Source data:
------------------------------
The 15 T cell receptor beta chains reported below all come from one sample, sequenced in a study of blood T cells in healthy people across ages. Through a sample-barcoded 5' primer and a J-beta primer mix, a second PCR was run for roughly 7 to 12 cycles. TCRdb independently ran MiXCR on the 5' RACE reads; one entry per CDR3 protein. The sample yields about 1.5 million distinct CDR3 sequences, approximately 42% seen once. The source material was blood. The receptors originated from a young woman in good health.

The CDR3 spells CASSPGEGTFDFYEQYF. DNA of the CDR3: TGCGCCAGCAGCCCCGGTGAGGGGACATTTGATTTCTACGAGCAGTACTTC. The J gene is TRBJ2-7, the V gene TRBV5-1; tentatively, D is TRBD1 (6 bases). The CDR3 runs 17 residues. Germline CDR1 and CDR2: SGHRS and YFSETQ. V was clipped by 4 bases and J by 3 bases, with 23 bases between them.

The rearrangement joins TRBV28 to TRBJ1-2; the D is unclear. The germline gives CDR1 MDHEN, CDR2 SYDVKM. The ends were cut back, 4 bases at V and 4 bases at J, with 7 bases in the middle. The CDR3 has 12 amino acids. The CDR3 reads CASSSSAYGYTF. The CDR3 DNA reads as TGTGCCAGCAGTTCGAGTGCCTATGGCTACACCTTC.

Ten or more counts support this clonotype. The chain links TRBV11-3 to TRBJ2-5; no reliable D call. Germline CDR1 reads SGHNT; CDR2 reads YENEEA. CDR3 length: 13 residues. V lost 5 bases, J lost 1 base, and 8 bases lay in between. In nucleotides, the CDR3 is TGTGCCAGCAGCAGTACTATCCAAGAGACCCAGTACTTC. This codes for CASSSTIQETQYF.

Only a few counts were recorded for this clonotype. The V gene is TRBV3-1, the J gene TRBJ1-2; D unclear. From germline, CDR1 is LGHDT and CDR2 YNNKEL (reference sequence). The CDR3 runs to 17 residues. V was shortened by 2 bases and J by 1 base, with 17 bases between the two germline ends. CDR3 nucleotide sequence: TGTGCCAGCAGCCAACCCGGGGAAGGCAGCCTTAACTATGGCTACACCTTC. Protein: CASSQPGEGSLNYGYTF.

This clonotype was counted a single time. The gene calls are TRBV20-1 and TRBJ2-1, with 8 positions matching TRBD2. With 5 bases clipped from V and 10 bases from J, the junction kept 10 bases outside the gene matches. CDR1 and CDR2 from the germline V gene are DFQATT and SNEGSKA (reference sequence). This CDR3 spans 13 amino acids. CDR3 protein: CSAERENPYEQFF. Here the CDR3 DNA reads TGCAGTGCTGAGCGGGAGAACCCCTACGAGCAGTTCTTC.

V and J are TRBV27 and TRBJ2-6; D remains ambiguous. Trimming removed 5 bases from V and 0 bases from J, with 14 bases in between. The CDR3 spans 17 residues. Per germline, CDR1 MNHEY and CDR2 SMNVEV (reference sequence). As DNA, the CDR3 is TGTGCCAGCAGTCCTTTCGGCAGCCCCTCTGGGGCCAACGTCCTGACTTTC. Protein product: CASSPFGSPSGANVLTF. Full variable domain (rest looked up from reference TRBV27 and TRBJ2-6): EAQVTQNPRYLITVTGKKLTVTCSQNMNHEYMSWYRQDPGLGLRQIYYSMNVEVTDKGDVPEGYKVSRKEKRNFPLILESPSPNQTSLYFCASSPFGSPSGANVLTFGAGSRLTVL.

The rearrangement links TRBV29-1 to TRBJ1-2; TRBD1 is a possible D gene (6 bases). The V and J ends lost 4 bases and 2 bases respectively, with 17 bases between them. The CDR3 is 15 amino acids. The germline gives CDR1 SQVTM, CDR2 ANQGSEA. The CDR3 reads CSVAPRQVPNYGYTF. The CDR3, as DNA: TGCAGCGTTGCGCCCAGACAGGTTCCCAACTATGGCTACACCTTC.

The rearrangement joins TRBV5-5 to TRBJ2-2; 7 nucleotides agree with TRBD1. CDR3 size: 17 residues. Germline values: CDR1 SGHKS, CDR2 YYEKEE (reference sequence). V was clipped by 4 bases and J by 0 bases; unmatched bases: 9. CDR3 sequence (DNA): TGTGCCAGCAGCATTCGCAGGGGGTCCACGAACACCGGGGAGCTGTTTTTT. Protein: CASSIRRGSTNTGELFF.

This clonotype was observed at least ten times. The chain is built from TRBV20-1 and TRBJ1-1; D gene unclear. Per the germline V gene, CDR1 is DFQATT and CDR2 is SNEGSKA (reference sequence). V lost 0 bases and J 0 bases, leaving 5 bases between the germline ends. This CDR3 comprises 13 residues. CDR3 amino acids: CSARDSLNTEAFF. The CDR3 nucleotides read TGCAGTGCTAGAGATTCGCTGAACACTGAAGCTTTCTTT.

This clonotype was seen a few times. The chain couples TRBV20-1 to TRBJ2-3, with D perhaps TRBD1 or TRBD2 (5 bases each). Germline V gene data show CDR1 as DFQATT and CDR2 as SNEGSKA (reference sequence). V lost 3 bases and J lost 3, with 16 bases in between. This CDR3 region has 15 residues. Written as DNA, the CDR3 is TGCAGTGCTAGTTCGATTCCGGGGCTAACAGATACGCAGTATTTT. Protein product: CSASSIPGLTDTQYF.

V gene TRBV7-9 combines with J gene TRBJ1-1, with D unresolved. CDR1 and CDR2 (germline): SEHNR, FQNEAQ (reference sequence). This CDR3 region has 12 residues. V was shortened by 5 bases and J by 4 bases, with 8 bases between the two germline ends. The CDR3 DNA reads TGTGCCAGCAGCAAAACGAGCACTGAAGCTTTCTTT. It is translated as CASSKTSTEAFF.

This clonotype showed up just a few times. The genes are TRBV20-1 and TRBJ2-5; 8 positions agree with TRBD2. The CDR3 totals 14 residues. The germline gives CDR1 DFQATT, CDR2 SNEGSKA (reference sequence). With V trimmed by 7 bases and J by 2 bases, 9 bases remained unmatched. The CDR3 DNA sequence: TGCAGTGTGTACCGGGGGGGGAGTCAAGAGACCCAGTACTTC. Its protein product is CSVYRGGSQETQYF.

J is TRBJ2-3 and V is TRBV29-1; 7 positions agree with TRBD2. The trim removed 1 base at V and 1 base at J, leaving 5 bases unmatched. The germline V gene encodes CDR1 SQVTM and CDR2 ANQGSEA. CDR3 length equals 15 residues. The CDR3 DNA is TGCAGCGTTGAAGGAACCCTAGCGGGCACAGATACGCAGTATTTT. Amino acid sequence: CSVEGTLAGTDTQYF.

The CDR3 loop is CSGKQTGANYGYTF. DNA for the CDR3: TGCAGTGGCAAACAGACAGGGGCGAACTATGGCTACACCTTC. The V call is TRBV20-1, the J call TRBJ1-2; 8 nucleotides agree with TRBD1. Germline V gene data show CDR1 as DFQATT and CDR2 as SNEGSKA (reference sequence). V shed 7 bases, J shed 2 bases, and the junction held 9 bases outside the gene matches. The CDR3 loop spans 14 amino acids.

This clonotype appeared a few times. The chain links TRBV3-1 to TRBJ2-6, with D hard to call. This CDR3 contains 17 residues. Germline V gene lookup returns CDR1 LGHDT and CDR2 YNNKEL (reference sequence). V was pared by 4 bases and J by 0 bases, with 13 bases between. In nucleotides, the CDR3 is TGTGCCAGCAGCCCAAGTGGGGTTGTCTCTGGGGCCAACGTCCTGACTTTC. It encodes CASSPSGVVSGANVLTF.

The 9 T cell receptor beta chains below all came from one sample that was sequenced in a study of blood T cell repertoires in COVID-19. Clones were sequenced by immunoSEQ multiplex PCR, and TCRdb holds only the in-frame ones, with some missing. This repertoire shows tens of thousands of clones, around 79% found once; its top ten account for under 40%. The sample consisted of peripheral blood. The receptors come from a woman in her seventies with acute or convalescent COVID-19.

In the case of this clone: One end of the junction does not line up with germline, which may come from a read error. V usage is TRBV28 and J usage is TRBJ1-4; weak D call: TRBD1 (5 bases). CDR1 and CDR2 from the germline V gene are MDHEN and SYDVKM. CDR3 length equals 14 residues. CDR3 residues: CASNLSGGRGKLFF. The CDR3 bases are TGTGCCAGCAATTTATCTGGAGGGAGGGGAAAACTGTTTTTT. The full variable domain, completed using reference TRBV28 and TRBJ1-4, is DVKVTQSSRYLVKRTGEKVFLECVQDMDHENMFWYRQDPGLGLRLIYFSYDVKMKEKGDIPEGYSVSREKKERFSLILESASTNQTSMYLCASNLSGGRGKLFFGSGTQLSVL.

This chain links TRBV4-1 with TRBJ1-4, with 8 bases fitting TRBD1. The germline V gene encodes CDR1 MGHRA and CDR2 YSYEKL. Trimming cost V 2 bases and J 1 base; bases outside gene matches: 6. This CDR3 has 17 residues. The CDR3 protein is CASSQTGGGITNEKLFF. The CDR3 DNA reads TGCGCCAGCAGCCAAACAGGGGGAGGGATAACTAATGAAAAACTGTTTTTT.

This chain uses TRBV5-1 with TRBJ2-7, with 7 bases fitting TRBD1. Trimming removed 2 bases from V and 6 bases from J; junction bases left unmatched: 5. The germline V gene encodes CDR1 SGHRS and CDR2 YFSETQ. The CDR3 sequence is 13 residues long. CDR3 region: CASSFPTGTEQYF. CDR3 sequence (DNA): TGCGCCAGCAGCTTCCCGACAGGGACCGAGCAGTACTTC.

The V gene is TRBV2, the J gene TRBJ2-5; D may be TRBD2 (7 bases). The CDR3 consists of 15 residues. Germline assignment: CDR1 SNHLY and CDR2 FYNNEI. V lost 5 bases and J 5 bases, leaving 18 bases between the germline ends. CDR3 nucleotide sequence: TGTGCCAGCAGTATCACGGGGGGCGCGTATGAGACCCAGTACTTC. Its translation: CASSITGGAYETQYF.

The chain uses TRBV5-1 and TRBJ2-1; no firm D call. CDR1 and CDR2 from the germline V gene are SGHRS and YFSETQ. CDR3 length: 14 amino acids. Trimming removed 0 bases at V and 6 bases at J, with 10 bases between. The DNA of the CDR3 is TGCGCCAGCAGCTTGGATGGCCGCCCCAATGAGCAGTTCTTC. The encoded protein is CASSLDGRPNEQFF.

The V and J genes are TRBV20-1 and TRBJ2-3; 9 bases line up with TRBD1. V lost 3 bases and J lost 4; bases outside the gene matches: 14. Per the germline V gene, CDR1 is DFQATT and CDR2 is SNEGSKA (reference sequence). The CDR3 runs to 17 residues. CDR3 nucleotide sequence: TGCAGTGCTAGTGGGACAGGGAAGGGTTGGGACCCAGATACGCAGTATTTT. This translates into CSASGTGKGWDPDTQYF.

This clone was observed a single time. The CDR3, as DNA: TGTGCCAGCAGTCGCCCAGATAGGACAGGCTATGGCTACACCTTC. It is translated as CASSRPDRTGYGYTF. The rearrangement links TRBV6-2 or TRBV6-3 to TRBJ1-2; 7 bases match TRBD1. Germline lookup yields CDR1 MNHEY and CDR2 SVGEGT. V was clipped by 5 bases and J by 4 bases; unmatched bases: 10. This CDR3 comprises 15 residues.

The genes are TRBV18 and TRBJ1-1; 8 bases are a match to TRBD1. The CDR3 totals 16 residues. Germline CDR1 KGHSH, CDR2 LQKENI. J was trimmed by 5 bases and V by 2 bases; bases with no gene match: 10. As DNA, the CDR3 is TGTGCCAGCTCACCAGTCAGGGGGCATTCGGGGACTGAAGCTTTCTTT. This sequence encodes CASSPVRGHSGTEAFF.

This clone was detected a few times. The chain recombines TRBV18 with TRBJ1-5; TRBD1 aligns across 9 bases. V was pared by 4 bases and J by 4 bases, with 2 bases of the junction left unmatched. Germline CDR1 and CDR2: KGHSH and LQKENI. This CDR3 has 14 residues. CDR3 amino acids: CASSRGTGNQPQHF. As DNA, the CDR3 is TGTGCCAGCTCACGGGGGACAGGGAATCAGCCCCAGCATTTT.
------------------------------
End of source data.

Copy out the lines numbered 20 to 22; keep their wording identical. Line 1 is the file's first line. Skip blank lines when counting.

This chain uses TRBV5-1 with TRBJ2-7, with 7 bases fitting TRBD1. Trimming removed 2 bases from V and 6 bases from J; junction bases left unmatched: 5. The germline V gene encodes CDR1 SGHRS and CDR2 YFSETQ. The CDR3 sequence is 13 residues long. CDR3 region: CASSFPTGTEQYF. CDR3 sequence (DNA): TGCGCCAGCAGCTTCCCGACAGGGACCGAGCAGTACTTC.

The V gene is TRBV2, the J gene TRBJ2-5; D may be TRBD2 (7 bases). The CDR3 consists of 15 residues. Germline assignment: CDR1 SNHLY and CDR2 FYNNEI. V lost 5 bases and J 5 bases, leaving 18 bases between the germline ends. CDR3 nucleotide sequence: TGTGCCAGCAGTATCACGGGGGGCGCGTATGAGACCCAGTACTTC. Its translation: CASSITGGAYETQYF.

The chain uses TRBV5-1 and TRBJ2-1; no firm D call. CDR1 and CDR2 from the germline V gene are SGHRS and YFSETQ. CDR3 length: 14 amino acids. Trimming removed 0 bases at V and 6 bases at J, with 10 bases between. The DNA of the CDR3 is TGCGCCAGCAGCTTGGATGGCCGCCCCAATGAGCAGTTCTTC. The encoded protein is CASSLDGRPNEQFF.